Business Trip 101


A business trip is a good opportunity to do productive work for your business while earning substantial deductions. But it’s important to know the rules and limitations of deductions for business trips. You need to be aware of what constitutes a business trip, what things are deductible, and what you need to do to support your claims. You can combine business trips with pleasure trips, but be careful to ensure your trip still qualifies.

What Is a Business Trip?

The rules for determining what qualifies as a business trip differ whether the travel was domestic or international. The most important factor in general is the time you spend conducting business. For domestic travel, the rule of thumb is that 50% or more of the days must be business days. For international travel, the rules are the same if the trip is less than a week long. If the trip does not qualify as a business trip, then transportation costs cannot be deducted at all, except for any specific costs that relate directly to a business meeting. If the trip goes beyond a week, then 75% of the days must be business days. If it does not qualify under this standard, the costs are split on a proportional basis based on how many days were business days and how many were personal days.

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If you’re not sure how to determine what counts as a business day, here are some guidelines that will help you classify your travel correctly. Business days include:

  • A day when you conduct significant business activity
  • A day you spend traveling to a business destination (on a reasonably direct route)
  • A weekend or holiday sandwiched by business days
  • Weekend stay-over days necessary to save transportation costs

What Travel Expenses Are Deductible?

If a trip qualifies as a business trip, then transportation costs are completely deductible. The transportation expenses are whatever it costs you to get to and from the destination, whether or not you stay overnight. Other expenses are also deductible. If you have to stay overnight, or long enough to require sleep, then your meals and lodging are deductible, but note that meals are only deductible at 50% of their cost.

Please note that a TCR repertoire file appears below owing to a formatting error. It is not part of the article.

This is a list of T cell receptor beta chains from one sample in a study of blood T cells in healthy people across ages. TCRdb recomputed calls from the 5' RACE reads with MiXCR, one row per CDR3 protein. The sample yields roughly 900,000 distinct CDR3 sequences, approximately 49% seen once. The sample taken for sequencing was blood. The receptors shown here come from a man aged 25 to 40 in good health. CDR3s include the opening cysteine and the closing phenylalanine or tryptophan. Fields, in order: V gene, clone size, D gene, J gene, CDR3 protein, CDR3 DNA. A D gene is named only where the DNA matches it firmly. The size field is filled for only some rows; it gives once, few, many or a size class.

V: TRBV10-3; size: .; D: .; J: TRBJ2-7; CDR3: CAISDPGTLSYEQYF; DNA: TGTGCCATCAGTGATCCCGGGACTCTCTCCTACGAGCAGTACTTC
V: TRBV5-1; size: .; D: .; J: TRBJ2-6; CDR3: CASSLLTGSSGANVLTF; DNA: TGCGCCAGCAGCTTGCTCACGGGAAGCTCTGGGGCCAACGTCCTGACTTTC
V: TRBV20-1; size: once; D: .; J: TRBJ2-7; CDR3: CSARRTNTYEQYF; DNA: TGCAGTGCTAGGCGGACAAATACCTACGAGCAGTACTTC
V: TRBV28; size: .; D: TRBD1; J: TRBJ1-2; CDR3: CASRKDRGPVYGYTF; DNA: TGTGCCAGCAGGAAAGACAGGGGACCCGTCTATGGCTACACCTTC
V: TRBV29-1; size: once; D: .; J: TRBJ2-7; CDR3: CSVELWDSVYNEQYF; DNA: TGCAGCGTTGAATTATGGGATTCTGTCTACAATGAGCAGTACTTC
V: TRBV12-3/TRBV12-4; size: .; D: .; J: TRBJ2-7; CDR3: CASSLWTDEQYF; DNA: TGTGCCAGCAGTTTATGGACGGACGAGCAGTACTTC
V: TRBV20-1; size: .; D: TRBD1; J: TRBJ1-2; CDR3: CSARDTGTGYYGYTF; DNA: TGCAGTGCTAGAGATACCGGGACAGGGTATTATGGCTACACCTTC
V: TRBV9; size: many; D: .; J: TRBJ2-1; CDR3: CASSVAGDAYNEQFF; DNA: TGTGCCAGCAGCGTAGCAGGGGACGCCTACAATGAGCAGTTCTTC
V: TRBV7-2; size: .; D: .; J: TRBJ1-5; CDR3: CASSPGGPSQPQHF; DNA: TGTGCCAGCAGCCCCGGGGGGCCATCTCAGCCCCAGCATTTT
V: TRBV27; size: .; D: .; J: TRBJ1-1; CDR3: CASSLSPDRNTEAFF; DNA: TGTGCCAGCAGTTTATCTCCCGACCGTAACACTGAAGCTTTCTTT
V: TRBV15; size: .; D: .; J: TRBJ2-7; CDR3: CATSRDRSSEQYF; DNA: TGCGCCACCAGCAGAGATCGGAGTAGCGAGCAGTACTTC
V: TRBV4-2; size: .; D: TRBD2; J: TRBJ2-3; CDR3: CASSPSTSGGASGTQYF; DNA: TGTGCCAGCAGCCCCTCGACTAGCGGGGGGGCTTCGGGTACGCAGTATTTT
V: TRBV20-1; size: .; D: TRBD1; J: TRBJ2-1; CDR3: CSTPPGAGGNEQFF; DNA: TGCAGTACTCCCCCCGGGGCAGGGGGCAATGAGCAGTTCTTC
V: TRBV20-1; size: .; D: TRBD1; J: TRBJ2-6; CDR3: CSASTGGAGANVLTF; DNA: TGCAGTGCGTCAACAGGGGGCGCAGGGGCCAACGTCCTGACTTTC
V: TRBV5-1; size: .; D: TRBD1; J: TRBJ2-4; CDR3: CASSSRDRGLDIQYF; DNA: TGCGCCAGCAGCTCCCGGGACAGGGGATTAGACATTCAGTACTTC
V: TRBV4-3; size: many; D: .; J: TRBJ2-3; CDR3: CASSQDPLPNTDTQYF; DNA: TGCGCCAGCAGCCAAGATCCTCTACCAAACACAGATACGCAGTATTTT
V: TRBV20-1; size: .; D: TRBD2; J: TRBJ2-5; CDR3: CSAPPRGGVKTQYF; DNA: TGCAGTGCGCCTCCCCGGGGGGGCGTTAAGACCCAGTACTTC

Related: [Free eBook] Home Office Tax Deductions

If you travel with your family, make sure to separate deductible expenses from non-deductible ones. There is no deduction for travel expenses for spouses or dependents, unless it meets three conditions: the spouse or dependent must be an employee; the travel must actually be for business purposes; and the expense would otherwise be deductible. When family members accompany you and their travel is not deductible, your deductible total is based on the amount you would have spent if you were traveling alone. In some cases, there is no difference, while in other cases there is. For example, automobile travel will still be deductible in full, because adding a second person does not add cost. For lodging, however, if a second person adds expense to the room, you are only able to deduct the cost of one person, and not the extra charge for the second person.

How Do You Support Travel Expenses?

Here are some requirements for substantiating deductions for business travel. Keep receipts for all lodging expenses. For any non-lodging expenses, save receipts if they are for more than $75. In fact, you’ll probably benefit from keeping all your receipts, even those for less than $75, because the receipts will remove any doubt. In addition to saving these records, you should also keep a tax diary that explains all your expenditures during the travel. Make sure to include the amount you spend and the schedule of your expenses, the dates of your departure and return from the trip, the number of days you spend doing business, the details of the places you travel, and an explanation of the business reason for the travel.

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Rick Gossett

Rick Gossett

Rick Gossett has been COO of Tarkenton Companies for more than 20 years and is an expert in business operations, responsible for business software development, unique partnerships, business educational content, consulting, and more. Rick was the originator of Tarkenton Companies’ consulting services and, initially, personally answered every question. Before joining Tarkenton Companies, Rick owned and operated a private practice as a CPA. Prior to that, he was a Senior Manager at Pannell Kerr Foster in tax and audit, as well as Principal in Ernst & Young’s small business advisory group.